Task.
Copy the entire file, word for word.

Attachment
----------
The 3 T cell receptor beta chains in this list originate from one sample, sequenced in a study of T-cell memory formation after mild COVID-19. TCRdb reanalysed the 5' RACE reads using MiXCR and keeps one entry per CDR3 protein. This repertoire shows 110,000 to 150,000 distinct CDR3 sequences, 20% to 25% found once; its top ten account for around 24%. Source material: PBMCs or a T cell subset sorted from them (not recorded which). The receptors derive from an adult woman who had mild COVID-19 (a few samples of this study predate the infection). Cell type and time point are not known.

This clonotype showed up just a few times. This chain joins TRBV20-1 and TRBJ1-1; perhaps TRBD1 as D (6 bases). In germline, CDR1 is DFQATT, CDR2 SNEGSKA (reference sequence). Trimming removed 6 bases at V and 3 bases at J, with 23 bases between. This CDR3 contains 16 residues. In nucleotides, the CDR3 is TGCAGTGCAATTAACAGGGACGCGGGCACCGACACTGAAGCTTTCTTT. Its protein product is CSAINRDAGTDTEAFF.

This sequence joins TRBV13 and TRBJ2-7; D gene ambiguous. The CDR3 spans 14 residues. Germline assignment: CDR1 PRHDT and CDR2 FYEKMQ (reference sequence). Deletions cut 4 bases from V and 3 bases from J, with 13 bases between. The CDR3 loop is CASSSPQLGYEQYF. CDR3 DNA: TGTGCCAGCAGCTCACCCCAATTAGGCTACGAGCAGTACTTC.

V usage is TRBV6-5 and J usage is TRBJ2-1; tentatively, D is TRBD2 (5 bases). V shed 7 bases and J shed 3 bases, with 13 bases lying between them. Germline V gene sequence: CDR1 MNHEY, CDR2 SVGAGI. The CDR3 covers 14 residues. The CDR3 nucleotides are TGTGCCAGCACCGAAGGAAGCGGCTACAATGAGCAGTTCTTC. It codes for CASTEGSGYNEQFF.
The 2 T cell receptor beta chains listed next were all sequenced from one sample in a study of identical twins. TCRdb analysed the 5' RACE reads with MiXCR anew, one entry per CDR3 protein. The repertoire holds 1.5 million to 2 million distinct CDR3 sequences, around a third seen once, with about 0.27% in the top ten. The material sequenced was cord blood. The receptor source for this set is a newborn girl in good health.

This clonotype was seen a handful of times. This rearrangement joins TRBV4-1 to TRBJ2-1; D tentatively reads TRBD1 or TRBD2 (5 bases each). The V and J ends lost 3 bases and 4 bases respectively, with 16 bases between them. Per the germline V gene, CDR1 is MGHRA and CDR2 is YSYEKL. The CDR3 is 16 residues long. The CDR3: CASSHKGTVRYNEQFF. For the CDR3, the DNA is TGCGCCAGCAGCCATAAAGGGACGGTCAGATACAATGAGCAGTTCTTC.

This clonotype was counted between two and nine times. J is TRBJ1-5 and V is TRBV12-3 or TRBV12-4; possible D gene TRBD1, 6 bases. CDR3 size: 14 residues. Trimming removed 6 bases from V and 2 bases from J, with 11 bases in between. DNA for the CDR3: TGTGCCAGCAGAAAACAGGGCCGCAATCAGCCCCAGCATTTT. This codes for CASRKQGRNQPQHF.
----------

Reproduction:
The 3 T cell receptor beta chains in this list originate from one sample, sequenced in a study of T-cell memory formation after mild COVID-19. TCRdb reanalysed the 5' RACE reads using MiXCR and keeps one entry per CDR3 protein. This repertoire shows 110,000 to 150,000 distinct CDR3 sequences, 20% to 25% found once; its top ten account for around 24%. Source material: PBMCs or a T cell subset sorted from them (not recorded which). The receptors derive from an adult woman who had mild COVID-19 (a few samples of this study predate the infection). Cell type and time point are not known.

This clonotype showed up just a few times. This chain joins TRBV20-1 and TRBJ1-1; perhaps TRBD1 as D (6 bases). In germline, CDR1 is DFQATT, CDR2 SNEGSKA (reference sequence). Trimming removed 6 bases at V and 3 bases at J, with 23 bases between. This CDR3 contains 16 residues. In nucleotides, the CDR3 is TGCAGTGCAATTAACAGGGACGCGGGCACCGACACTGAAGCTTTCTTT. Its protein product is CSAINRDAGTDTEAFF.

This sequence joins TRBV13 and TRBJ2-7; D gene ambiguous. The CDR3 spans 14 residues. Germline assignment: CDR1 PRHDT and CDR2 FYEKMQ (reference sequence). Deletions cut 4 bases from V and 3 bases from J, with 13 bases between. The CDR3 loop is CASSSPQLGYEQYF. CDR3 DNA: TGTGCCAGCAGCTCACCCCAATTAGGCTACGAGCAGTACTTC.

V usage is TRBV6-5 and J usage is TRBJ2-1; tentatively, D is TRBD2 (5 bases). V shed 7 bases and J shed 3 bases, with 13 bases lying between them. Germline V gene sequence: CDR1 MNHEY, CDR2 SVGAGI. The CDR3 covers 14 residues. The CDR3 nucleotides are TGTGCCAGCACCGAAGGAAGCGGCTACAATGAGCAGTTCTTC. It codes for CASTEGSGYNEQFF.
The 2 T cell receptor beta chains listed next were all sequenced from one sample in a study of identical twins. TCRdb analysed the 5' RACE reads with MiXCR anew, one entry per CDR3 protein. The repertoire holds 1.5 million to 2 million distinct CDR3 sequences, around a third seen once, with about 0.27% in the top ten. The material sequenced was cord blood. The receptor source for this set is a newborn girl in good health.

This clonotype was seen a handful of times. This rearrangement joins TRBV4-1 to TRBJ2-1; D tentatively reads TRBD1 or TRBD2 (5 bases each). The V and J ends lost 3 bases and 4 bases respectively, with 16 bases between them. Per the germline V gene, CDR1 is MGHRA and CDR2 is YSYEKL. The CDR3 is 16 residues long. The CDR3: CASSHKGTVRYNEQFF. For the CDR3, the DNA is TGCGCCAGCAGCCATAAAGGGACGGTCAGATACAATGAGCAGTTCTTC.

This clonotype was counted between two and nine times. J is TRBJ1-5 and V is TRBV12-3 or TRBV12-4; possible D gene TRBD1, 6 bases. CDR3 size: 14 residues. Trimming removed 6 bases from V and 2 bases from J, with 11 bases in between. DNA for the CDR3: TGTGCCAGCAGAAAACAGGGCCGCAATCAGCCCCAGCATTTT. This codes for CASRKQGRNQPQHF.